Patients who died or received ADT had lower CMR-LVEF (22 ± 7%) than those who did not (24 ± 7%) (p = 0.01), whereas the mean 2D echo-LVEF was not different between those patients. We identified LVEF threshold values to stratify patients with a higher risk of death or ADT by ROC curve analysis. Event-free survival was greater among the patients with CMR-LVEF≥22% (p = 0.04). After Cox regression, we found that CMR-LVEF< 22% was associated with a 2.22 greater risk of death or ADT during follow-up (95% CI [1.34–3.69]; p = 0.002). There was a trend toward better survival among patients with 2D echo-LVEF≥26% (p = 0.052), and 2D echo-LVEF< 26% was associated with a 1.61 higher risk of meeting the primary end point (95% CI [0.99–2.61]; p = 0.056) (Fig. 3, panel a). Among the 120 patients with ICM, the mean CMR-LVEF was significantly lower in the case of death or ADT (22% versus 25%, p = 0.027). There was also a trend toward a lower 2D echo-LVEF when the primary end point occurred (27% versus 29%, p = 0.088). Conversely, neither CMR nor 2D echo-LVEF were associated with the primary end point occurrence in patients with NICM (p = 0.836 and 0.858 respectively).
Scar identification combined with LVEF
In our study population, we found LGE in 133 patients out of 173 (76.9%). A large number of patients with ICM had LGE (116/120), whereas myocardial scar was found in fewer patients presenting with NICM (17/53). LGE presence was significantly associated with the primary outcome (p = 0.017). Survival free from the primary outcome was significantly lower in patients with both CMR-LVEF< 22% and LGE compared to those with CMR-LVEF≥22% and LGE, and those who had no LGE regardless of CMR-LVEF (log-rank p < 0.001). Survival curves for the occurrence of death and ADT also showed a significant impact of the combination of CMR-LVEF< 22% and scar presence. Survival curves based on CMR-LVEF and LGE presence are represented in Fig. 4. We combined LGE and LVEF thresholds as previously described and found improvement in the outcome prediction. The hazard ratio (HR) associated with CMR-LVEF< 22% and LGE presence was 2.58 (95% CI [1.54–4.30]; p < 0.001) for the primary combined outcome.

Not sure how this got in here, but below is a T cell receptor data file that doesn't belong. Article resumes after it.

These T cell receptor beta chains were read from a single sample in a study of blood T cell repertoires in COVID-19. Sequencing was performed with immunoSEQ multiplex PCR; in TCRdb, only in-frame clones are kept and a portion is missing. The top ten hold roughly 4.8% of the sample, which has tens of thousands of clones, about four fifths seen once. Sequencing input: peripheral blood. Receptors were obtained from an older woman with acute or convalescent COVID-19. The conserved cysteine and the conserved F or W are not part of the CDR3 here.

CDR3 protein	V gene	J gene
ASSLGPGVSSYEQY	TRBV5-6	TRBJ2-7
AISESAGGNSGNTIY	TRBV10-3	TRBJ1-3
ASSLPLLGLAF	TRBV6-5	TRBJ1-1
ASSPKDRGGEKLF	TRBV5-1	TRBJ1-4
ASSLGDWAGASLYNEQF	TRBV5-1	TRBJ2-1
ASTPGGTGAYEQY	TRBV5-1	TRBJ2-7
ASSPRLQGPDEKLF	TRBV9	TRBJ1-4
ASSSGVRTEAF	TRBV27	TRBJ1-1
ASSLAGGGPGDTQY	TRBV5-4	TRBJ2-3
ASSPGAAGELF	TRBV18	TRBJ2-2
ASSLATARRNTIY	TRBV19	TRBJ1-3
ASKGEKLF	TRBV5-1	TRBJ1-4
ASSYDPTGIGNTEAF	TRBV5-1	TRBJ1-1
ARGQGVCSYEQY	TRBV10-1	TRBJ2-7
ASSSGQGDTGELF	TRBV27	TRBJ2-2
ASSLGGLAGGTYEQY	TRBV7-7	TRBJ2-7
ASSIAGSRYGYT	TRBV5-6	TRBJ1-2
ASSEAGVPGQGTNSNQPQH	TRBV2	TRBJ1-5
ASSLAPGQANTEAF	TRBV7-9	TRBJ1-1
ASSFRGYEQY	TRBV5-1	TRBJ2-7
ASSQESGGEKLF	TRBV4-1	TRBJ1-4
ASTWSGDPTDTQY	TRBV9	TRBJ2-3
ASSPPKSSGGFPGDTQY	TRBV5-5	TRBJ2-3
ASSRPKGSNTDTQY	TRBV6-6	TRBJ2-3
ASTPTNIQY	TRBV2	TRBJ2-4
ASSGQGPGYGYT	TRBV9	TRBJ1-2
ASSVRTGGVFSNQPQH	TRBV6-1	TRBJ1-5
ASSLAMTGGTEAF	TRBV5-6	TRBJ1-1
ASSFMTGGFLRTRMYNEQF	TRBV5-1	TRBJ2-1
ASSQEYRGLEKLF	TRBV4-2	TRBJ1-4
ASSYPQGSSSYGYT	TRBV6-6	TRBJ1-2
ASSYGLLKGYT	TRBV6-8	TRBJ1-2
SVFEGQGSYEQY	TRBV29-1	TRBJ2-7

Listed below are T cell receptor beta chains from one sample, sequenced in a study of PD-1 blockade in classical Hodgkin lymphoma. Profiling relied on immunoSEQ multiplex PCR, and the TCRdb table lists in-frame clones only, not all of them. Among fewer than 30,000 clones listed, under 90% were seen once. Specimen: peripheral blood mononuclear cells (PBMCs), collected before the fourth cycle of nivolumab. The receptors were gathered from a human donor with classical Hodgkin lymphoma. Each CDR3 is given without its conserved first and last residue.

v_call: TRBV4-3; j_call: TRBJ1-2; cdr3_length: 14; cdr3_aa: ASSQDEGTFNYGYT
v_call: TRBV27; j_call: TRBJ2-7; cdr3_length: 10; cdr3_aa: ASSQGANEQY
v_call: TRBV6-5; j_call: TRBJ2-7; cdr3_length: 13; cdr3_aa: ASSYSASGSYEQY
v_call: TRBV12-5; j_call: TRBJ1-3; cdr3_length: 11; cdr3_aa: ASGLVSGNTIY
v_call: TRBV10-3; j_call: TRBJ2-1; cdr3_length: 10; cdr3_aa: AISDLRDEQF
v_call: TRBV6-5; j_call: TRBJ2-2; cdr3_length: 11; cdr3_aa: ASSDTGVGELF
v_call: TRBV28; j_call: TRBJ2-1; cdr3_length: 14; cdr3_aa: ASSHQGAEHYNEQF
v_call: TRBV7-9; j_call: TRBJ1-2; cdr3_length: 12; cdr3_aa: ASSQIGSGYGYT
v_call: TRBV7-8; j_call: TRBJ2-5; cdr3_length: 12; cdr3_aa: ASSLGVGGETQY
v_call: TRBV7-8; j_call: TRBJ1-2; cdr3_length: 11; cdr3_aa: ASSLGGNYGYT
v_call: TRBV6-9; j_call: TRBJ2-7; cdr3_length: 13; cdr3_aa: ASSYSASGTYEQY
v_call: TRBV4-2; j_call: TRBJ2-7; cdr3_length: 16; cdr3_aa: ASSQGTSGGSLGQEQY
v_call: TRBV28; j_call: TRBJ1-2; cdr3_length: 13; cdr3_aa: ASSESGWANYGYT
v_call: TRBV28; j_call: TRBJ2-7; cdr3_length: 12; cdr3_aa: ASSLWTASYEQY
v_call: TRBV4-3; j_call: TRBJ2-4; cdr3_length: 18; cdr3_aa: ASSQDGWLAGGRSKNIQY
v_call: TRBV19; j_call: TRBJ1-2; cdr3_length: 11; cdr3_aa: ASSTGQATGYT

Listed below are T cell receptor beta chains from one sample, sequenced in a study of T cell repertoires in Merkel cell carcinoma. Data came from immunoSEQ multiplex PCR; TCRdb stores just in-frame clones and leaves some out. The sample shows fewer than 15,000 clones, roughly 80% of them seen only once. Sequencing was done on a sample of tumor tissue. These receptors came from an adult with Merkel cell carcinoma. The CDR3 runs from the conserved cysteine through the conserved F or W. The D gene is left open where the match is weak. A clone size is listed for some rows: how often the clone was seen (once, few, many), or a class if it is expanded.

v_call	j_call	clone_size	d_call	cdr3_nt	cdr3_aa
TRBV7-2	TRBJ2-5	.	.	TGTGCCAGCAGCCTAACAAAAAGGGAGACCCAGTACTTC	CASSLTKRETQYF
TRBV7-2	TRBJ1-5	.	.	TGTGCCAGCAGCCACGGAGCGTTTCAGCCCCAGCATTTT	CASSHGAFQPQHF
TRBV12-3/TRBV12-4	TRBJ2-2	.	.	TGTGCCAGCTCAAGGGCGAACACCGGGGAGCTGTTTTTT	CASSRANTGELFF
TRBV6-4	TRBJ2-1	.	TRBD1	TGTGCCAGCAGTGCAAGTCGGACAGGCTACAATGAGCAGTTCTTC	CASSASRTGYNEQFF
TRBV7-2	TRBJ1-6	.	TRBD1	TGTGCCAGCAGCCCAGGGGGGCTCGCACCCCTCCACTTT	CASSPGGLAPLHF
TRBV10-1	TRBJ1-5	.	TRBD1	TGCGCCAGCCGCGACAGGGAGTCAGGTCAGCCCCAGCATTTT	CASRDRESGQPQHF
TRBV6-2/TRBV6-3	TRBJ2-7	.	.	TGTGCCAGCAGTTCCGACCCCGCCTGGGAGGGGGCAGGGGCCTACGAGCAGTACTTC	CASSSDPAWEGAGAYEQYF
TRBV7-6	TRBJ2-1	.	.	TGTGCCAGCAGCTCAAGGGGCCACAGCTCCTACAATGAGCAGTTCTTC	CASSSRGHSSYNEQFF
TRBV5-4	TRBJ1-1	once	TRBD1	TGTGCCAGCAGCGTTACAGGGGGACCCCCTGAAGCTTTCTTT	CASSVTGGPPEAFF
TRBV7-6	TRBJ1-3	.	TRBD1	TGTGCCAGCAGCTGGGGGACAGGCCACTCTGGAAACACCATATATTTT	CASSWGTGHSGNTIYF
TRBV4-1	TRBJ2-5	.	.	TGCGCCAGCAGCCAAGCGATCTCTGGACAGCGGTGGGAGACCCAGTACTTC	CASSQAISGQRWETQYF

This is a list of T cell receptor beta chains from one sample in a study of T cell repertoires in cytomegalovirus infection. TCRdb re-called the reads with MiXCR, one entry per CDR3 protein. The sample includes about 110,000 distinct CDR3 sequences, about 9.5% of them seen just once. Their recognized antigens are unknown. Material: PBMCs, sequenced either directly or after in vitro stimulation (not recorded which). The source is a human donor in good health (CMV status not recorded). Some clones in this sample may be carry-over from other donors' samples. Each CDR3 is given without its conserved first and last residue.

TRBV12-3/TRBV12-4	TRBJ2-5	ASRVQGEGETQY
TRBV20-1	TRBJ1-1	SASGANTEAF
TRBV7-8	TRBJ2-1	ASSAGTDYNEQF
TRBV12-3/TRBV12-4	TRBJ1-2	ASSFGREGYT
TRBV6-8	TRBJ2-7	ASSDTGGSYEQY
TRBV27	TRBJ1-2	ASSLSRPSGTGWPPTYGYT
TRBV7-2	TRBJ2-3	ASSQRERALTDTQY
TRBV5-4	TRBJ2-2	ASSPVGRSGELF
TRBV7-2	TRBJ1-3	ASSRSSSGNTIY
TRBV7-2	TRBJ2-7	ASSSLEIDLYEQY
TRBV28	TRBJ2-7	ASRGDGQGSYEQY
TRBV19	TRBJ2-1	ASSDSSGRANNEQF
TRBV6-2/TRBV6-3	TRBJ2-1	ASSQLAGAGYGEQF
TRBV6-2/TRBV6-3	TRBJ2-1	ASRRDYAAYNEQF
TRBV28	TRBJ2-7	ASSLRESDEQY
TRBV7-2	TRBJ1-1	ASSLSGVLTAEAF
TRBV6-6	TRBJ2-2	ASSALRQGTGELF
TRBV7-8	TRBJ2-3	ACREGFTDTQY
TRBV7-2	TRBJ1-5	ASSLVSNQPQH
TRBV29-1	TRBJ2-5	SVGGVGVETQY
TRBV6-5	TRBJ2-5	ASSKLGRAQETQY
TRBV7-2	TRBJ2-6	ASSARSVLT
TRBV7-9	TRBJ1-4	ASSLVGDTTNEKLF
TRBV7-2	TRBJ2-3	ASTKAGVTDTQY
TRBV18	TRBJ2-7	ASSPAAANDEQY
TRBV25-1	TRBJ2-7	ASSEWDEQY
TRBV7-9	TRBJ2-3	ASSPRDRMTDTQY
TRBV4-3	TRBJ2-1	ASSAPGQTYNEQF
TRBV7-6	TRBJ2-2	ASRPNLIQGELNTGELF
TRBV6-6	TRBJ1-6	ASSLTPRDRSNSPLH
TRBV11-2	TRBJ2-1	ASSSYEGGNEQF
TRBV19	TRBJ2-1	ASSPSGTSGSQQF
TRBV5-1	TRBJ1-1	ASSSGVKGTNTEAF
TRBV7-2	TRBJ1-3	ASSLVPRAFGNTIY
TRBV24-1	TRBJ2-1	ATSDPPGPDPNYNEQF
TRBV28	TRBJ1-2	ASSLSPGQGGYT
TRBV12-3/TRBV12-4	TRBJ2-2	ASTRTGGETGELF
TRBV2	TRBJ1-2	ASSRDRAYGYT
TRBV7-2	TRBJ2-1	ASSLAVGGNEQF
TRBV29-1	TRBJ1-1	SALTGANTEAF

At the end of the follow up, 46 patients died (26.6%). NYHA class III (p = 0.002), atrial fibrillation (p = 0.02) and a high level of plasmatic creatinine (p = 0.001) were associated with the risk of death in our study. The overall survival was higher among patients with CMR-LVEF≥22% than among patients with CMR-LVEF< 22% (p = 0.026). CMR-LVEF< 22% was associated with the risk of death in both univariate and multivariate analyses with a 2.02 HR (95% CI [1.1–3.69]; p = 0.02). The HR associated with CMR-LVEF< 22% and LGE presence was 3.26 (95% CI [1.56–6.86]; p = 0.002) for mortality. By contrast, the mean 2D echo-LVEF was not different in patients who died compared with the others and the previous 2D echo-LVEF threshold was not associated with the overall survival (Fig. 3, panel b).
Appropriate device therapy
During the follow up, 30 patients (17%) experienced ADT. We found no clinical characteristic predictive of ADT occurrence Conversely, survival free from ADT was significantly higher for patients with CMR-LVEF≥22% (p = 0.005) or 2D echo-LVEF≥26% (p = 0.001) (Fig. 3, panel c). The HR associated with CMR-LVEF< 22% and LGE presence was 2.70 (95% CI [1.49–4.87], p = 0.001) for ADT occurrence.
CMR and 2D Echo mismatch
Among the patients, 17 had discordant LVEF measurements between CMR imaging and 2D echo. Eleven had CMR-LVEF≤35% but 2D echo-LVEF> 35% and would have not received an ICD in the case of echocardiography-based screening. Two of them died, and three experienced ADT. Conversely, six patients had 2D echo-LVEF≤35% but CMR-LVEF> 35%; two of these died, and none had ADT. Despite a too small sample size to conclude, patients with LVEF mismatch did not seem to have worse outcomes compared to the rest of the cohort.
Our report, studying patients implanted with ICD for primary prevention according to the current guidelines, showed the following: CMR imaging and 2D echo exhibited only moderate agreement to assess LVEF and 2D echo-LVEF was found to be higher than CMR-LVEF; CMR-LVEF was better associated with death or ADT than 2D echo-LVEF despite close threshold values; LGE presence improved the predictive value of CMR-LVEF.
Discrepancies between 2D echo-LVEF and CMR-LVEF